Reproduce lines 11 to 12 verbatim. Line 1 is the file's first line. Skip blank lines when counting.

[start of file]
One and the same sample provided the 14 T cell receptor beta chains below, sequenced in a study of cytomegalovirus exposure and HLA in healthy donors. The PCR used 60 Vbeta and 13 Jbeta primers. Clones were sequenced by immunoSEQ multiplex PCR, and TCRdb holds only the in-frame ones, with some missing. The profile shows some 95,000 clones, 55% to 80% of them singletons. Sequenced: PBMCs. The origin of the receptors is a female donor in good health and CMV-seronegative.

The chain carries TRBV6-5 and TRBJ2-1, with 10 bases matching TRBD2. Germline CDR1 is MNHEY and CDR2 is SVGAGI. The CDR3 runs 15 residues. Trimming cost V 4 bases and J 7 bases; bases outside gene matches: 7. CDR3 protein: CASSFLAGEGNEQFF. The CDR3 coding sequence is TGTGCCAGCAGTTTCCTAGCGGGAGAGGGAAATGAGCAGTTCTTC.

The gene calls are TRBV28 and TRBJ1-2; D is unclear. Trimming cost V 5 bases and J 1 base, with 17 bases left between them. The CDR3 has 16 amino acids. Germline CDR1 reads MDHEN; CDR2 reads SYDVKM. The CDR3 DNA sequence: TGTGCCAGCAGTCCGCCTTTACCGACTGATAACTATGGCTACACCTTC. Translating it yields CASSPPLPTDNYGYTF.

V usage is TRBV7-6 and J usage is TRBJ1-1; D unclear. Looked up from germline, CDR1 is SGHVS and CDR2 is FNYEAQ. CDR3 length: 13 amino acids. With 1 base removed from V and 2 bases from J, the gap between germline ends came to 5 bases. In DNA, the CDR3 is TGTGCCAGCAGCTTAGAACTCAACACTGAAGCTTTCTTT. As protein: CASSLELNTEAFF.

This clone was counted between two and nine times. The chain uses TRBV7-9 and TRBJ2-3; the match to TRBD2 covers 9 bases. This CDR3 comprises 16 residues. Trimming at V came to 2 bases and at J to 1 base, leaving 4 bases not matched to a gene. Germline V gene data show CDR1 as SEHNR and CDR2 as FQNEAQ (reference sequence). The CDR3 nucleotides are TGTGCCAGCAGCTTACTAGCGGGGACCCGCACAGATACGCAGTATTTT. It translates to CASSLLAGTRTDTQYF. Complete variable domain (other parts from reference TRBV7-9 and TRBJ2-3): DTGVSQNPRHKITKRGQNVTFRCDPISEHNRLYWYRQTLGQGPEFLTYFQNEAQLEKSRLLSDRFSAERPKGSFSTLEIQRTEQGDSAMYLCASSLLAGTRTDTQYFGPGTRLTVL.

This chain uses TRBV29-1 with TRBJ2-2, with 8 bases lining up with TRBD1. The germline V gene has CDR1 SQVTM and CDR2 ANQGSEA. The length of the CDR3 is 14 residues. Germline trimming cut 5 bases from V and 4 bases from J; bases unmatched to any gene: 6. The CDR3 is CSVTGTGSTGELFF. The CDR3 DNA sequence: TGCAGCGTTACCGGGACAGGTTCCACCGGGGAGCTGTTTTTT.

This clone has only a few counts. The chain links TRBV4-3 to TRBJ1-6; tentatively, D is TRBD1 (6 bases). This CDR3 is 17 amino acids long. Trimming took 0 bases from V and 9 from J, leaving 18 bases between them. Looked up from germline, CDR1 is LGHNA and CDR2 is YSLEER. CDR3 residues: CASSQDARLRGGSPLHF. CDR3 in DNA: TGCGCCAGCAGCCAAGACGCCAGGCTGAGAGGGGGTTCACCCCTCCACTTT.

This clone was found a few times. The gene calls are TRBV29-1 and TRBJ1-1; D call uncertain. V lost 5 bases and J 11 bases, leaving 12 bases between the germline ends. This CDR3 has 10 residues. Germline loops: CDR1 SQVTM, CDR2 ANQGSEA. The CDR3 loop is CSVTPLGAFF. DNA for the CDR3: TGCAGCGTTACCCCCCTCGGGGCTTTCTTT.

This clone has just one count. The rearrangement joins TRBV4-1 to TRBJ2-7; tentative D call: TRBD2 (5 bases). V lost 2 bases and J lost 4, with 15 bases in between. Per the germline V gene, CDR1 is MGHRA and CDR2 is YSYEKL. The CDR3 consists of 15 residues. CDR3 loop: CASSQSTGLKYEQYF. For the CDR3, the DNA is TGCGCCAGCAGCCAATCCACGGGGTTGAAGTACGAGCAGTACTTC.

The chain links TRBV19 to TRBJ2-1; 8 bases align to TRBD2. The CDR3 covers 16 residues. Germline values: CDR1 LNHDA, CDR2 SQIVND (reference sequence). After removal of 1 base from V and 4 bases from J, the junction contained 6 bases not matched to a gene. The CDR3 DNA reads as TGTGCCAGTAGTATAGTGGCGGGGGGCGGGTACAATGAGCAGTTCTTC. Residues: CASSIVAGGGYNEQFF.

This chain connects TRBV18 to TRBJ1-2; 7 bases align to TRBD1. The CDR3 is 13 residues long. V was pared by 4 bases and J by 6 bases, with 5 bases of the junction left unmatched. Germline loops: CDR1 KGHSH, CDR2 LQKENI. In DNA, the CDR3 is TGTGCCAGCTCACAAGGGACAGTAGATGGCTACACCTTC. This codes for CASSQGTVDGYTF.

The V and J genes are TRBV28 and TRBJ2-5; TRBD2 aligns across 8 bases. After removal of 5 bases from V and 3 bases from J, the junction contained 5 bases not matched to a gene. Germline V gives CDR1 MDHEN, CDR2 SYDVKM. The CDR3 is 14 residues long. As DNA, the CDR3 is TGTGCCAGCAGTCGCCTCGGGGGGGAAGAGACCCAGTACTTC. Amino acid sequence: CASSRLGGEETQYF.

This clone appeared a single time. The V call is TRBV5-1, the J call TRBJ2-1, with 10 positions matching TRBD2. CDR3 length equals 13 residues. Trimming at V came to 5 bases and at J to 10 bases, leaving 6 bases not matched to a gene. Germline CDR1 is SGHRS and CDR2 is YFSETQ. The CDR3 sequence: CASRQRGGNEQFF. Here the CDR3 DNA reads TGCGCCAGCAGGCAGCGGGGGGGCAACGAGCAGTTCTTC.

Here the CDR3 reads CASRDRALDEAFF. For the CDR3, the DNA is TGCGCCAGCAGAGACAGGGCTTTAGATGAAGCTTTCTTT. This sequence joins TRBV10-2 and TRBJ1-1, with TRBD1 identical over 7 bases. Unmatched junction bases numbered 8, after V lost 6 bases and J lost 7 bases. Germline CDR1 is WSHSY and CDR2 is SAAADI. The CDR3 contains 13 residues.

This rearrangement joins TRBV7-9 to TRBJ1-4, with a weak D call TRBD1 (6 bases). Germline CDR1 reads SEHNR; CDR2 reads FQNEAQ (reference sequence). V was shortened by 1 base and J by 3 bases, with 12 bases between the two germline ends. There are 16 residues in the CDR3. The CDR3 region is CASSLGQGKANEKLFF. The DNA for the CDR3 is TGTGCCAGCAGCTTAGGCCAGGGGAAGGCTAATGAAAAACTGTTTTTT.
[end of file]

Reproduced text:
This chain connects TRBV18 to TRBJ1-2; 7 bases align to TRBD1. The CDR3 is 13 residues long. V was pared by 4 bases and J by 6 bases, with 5 bases of the junction left unmatched. Germline loops: CDR1 KGHSH, CDR2 LQKENI. In DNA, the CDR3 is TGTGCCAGCTCACAAGGGACAGTAGATGGCTACACCTTC. This codes for CASSQGTVDGYTF.

The V and J genes are TRBV28 and TRBJ2-5; TRBD2 aligns across 8 bases. After removal of 5 bases from V and 3 bases from J, the junction contained 5 bases not matched to a gene. Germline V gives CDR1 MDHEN, CDR2 SYDVKM. The CDR3 is 14 residues long. As DNA, the CDR3 is TGTGCCAGCAGTCGCCTCGGGGGGGAAGAGACCCAGTACTTC. Amino acid sequence: CASSRLGGEETQYF.